overview of plagiarism

Plagiarism is often thought of in the context of academic institutions, but there are many reported situations outside of the classroom where individuals use ideas from other people without giving proper credit. While in school, the consequences may be reflected in a student’s grade. Outside of school, the consequences may tarnish a professional’s reputation and potentially bring legal action. The Learning Activities included resources to help you avoid plagiarism, and this Discussion will give you an opportunity to practice those skills. For another helpful overview of plagiarism, review the TED Talks Punishable Perils of Plagiarism.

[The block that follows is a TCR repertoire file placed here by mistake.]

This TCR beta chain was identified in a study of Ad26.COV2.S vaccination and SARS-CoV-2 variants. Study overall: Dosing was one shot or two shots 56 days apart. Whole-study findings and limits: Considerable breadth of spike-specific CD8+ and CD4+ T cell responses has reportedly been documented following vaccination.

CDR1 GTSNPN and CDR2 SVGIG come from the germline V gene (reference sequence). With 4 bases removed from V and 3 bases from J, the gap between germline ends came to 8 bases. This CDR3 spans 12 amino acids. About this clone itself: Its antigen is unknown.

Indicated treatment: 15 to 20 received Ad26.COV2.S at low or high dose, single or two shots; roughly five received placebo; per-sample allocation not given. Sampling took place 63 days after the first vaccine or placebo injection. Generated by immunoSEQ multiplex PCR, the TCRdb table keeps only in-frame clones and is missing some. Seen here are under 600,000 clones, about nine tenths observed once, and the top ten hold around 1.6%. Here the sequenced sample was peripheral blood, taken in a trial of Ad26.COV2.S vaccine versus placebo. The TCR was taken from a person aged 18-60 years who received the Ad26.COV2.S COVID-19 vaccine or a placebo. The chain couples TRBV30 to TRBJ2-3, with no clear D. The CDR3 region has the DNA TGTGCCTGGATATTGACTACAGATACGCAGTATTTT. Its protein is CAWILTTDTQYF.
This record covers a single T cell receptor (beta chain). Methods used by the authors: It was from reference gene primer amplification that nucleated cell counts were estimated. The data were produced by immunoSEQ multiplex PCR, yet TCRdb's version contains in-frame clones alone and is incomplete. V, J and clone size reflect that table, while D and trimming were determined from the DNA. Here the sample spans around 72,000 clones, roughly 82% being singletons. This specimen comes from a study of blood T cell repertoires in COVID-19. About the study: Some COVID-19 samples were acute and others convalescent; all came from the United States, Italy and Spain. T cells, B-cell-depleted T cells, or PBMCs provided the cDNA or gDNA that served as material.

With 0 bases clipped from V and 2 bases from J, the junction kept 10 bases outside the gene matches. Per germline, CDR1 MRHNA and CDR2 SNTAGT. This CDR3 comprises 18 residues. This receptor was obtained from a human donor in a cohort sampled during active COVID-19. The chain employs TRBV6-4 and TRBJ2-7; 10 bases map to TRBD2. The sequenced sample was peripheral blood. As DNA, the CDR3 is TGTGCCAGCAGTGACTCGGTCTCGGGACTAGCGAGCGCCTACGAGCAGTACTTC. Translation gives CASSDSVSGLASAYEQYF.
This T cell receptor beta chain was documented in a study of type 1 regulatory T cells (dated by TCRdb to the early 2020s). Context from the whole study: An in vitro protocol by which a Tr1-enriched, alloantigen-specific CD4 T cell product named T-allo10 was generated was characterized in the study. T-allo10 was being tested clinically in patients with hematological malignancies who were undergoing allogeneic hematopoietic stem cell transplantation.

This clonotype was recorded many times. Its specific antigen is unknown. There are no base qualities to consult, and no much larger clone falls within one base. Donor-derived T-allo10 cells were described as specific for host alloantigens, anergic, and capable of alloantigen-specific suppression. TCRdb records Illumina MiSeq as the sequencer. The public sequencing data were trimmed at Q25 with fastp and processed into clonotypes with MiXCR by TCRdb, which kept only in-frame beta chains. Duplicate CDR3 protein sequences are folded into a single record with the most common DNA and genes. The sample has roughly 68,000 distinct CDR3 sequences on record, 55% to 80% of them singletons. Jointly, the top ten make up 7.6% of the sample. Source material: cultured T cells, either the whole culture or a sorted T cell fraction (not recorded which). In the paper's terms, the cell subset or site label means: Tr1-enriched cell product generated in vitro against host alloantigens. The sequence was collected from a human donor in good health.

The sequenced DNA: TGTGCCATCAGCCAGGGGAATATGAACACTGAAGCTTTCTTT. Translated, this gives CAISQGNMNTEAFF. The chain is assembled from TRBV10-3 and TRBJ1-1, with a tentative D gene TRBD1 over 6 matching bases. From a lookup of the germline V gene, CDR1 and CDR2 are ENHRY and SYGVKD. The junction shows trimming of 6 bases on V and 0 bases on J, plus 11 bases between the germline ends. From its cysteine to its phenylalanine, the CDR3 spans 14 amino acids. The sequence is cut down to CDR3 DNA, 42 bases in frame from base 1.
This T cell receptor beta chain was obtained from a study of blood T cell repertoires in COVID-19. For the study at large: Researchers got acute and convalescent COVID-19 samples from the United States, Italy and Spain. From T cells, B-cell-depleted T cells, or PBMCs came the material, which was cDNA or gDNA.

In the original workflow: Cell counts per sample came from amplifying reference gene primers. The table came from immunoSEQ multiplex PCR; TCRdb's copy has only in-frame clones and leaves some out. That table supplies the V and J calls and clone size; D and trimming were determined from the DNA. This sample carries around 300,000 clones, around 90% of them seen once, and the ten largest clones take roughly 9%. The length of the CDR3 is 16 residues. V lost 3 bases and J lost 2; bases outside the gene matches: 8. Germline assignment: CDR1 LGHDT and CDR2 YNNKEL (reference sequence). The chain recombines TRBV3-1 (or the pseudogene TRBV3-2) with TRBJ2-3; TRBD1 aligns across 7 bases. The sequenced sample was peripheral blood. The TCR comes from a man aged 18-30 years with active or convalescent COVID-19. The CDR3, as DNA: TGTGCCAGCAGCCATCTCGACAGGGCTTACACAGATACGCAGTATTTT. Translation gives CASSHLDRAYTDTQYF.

Find a reliable secondary source for an argument for change in your community or workplace. Then, choose a short passage that verifies or disputes your position. Respond to the following prompts in at least two well-developed paragraphs (not including the copied-and-pasted material from your secondary source): • Describe the source you found, the process you used to find it, and why you selected it. What makes this a reliable source? Does it support or refute your argument? • Paraphrase relevant information from a short passage in the source you found. Be sure to use in-text citations with any sentences reflecting ideas from the source, e.g., (Doe, 2013) or According to Jane Doe (2013). • At the end of your post, provide a complete APA 6th Edition style references page citation for the source you found and copy/paste the original text that you paraphrased. Be sure to label clearly the part that is copied (e.g., original). Also, label what you have written (e.g., paraphrase).

 

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